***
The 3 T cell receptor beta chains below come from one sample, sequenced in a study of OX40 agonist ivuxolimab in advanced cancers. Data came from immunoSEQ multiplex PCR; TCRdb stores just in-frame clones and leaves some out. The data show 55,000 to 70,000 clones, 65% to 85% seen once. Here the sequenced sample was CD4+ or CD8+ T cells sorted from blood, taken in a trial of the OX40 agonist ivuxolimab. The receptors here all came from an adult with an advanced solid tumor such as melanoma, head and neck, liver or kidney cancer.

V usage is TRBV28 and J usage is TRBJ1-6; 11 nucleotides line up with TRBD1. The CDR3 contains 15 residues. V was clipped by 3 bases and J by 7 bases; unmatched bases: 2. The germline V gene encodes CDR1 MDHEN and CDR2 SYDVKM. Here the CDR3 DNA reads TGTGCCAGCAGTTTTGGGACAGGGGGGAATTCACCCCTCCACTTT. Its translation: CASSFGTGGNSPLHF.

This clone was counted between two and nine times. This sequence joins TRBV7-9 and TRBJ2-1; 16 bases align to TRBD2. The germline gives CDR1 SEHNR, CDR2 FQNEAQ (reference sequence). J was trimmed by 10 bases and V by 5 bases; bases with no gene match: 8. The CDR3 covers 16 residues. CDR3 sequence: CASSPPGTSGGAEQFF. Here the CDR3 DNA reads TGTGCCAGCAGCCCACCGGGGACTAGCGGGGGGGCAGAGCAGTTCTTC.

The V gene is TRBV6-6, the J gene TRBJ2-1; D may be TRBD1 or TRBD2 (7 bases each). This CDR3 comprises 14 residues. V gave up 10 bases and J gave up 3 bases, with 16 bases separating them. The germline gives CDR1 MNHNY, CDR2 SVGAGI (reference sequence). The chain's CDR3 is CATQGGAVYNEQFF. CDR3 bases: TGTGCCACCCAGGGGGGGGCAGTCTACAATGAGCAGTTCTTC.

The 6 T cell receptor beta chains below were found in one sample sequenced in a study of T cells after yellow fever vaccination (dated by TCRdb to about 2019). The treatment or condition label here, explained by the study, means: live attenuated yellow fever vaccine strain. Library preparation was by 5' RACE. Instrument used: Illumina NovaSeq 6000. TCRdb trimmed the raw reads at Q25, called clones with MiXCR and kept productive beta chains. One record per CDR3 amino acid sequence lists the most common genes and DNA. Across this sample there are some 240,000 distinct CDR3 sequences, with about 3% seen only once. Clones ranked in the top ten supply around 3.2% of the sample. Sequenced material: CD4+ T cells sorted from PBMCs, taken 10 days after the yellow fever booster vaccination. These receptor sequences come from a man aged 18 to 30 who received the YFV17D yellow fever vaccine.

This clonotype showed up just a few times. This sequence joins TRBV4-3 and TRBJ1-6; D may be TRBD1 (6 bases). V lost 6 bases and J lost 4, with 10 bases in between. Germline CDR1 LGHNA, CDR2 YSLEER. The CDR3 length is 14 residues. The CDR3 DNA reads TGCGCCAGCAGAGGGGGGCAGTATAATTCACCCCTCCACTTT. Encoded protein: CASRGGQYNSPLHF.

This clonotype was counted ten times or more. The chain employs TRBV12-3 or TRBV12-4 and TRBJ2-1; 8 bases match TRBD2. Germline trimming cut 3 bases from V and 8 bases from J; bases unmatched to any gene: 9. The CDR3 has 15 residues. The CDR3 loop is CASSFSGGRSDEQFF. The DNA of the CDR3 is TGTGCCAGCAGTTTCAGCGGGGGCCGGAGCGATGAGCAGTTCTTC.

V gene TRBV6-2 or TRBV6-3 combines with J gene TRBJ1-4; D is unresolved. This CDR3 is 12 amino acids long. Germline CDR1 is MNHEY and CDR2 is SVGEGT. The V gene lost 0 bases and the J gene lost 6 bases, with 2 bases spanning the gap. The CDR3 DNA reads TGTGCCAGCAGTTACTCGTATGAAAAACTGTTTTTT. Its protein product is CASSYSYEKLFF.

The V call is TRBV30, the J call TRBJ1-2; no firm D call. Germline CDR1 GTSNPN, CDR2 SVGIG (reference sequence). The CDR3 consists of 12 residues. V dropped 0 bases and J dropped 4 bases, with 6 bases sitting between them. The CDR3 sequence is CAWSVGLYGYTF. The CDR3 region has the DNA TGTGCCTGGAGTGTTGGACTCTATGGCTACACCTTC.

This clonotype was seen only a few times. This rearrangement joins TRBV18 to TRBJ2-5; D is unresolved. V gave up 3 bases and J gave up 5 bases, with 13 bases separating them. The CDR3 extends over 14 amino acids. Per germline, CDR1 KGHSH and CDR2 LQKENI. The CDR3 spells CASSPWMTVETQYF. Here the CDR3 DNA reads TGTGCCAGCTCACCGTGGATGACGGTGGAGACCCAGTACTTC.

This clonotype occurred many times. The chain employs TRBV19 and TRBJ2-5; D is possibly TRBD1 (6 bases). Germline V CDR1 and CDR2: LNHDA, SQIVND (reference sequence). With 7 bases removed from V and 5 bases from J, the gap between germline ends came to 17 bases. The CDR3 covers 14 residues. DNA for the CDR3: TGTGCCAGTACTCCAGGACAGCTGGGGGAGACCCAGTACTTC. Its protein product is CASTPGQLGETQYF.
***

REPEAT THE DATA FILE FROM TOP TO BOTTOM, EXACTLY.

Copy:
The 3 T cell receptor beta chains below come from one sample, sequenced in a study of OX40 agonist ivuxolimab in advanced cancers. Data came from immunoSEQ multiplex PCR; TCRdb stores just in-frame clones and leaves some out. The data show 55,000 to 70,000 clones, 65% to 85% seen once. Here the sequenced sample was CD4+ or CD8+ T cells sorted from blood, taken in a trial of the OX40 agonist ivuxolimab. The receptors here all came from an adult with an advanced solid tumor such as melanoma, head and neck, liver or kidney cancer.

V usage is TRBV28 and J usage is TRBJ1-6; 11 nucleotides line up with TRBD1. The CDR3 contains 15 residues. V was clipped by 3 bases and J by 7 bases; unmatched bases: 2. The germline V gene encodes CDR1 MDHEN and CDR2 SYDVKM. Here the CDR3 DNA reads TGTGCCAGCAGTTTTGGGACAGGGGGGAATTCACCCCTCCACTTT. Its translation: CASSFGTGGNSPLHF.

This clone was counted between two and nine times. This sequence joins TRBV7-9 and TRBJ2-1; 16 bases align to TRBD2. The germline gives CDR1 SEHNR, CDR2 FQNEAQ (reference sequence). J was trimmed by 10 bases and V by 5 bases; bases with no gene match: 8. The CDR3 covers 16 residues. CDR3 sequence: CASSPPGTSGGAEQFF. Here the CDR3 DNA reads TGTGCCAGCAGCCCACCGGGGACTAGCGGGGGGGCAGAGCAGTTCTTC.

The V gene is TRBV6-6, the J gene TRBJ2-1; D may be TRBD1 or TRBD2 (7 bases each). This CDR3 comprises 14 residues. V gave up 10 bases and J gave up 3 bases, with 16 bases separating them. The germline gives CDR1 MNHNY, CDR2 SVGAGI (reference sequence). The chain's CDR3 is CATQGGAVYNEQFF. CDR3 bases: TGTGCCACCCAGGGGGGGGCAGTCTACAATGAGCAGTTCTTC.

The 6 T cell receptor beta chains below were found in one sample sequenced in a study of T cells after yellow fever vaccination (dated by TCRdb to about 2019). The treatment or condition label here, explained by the study, means: live attenuated yellow fever vaccine strain. Library preparation was by 5' RACE. Instrument used: Illumina NovaSeq 6000. TCRdb trimmed the raw reads at Q25, called clones with MiXCR and kept productive beta chains. One record per CDR3 amino acid sequence lists the most common genes and DNA. Across this sample there are some 240,000 distinct CDR3 sequences, with about 3% seen only once. Clones ranked in the top ten supply around 3.2% of the sample. Sequenced material: CD4+ T cells sorted from PBMCs, taken 10 days after the yellow fever booster vaccination. These receptor sequences come from a man aged 18 to 30 who received the YFV17D yellow fever vaccine.

This clonotype showed up just a few times. This sequence joins TRBV4-3 and TRBJ1-6; D may be TRBD1 (6 bases). V lost 6 bases and J lost 4, with 10 bases in between. Germline CDR1 LGHNA, CDR2 YSLEER. The CDR3 length is 14 residues. The CDR3 DNA reads TGCGCCAGCAGAGGGGGGCAGTATAATTCACCCCTCCACTTT. Encoded protein: CASRGGQYNSPLHF.

This clonotype was counted ten times or more. The chain employs TRBV12-3 or TRBV12-4 and TRBJ2-1; 8 bases match TRBD2. Germline trimming cut 3 bases from V and 8 bases from J; bases unmatched to any gene: 9. The CDR3 has 15 residues. The CDR3 loop is CASSFSGGRSDEQFF. The DNA of the CDR3 is TGTGCCAGCAGTTTCAGCGGGGGCCGGAGCGATGAGCAGTTCTTC.

V gene TRBV6-2 or TRBV6-3 combines with J gene TRBJ1-4; D is unresolved. This CDR3 is 12 amino acids long. Germline CDR1 is MNHEY and CDR2 is SVGEGT. The V gene lost 0 bases and the J gene lost 6 bases, with 2 bases spanning the gap. The CDR3 DNA reads TGTGCCAGCAGTTACTCGTATGAAAAACTGTTTTTT. Its protein product is CASSYSYEKLFF.

The V call is TRBV30, the J call TRBJ1-2; no firm D call. Germline CDR1 GTSNPN, CDR2 SVGIG (reference sequence). The CDR3 consists of 12 residues. V dropped 0 bases and J dropped 4 bases, with 6 bases sitting between them. The CDR3 sequence is CAWSVGLYGYTF. The CDR3 region has the DNA TGTGCCTGGAGTGTTGGACTCTATGGCTACACCTTC.

This clonotype was seen only a few times. This rearrangement joins TRBV18 to TRBJ2-5; D is unresolved. V gave up 3 bases and J gave up 5 bases, with 13 bases separating them. The CDR3 extends over 14 amino acids. Per germline, CDR1 KGHSH and CDR2 LQKENI. The CDR3 spells CASSPWMTVETQYF. Here the CDR3 DNA reads TGTGCCAGCTCACCGTGGATGACGGTGGAGACCCAGTACTTC.

This clonotype occurred many times. The chain employs TRBV19 and TRBJ2-5; D is possibly TRBD1 (6 bases). Germline V CDR1 and CDR2: LNHDA, SQIVND (reference sequence). With 7 bases removed from V and 5 bases from J, the gap between germline ends came to 17 bases. The CDR3 covers 14 residues. DNA for the CDR3: TGTGCCAGTACTCCAGGACAGCTGGGGGAGACCCAGTACTTC. Its protein product is CASTPGQLGETQYF.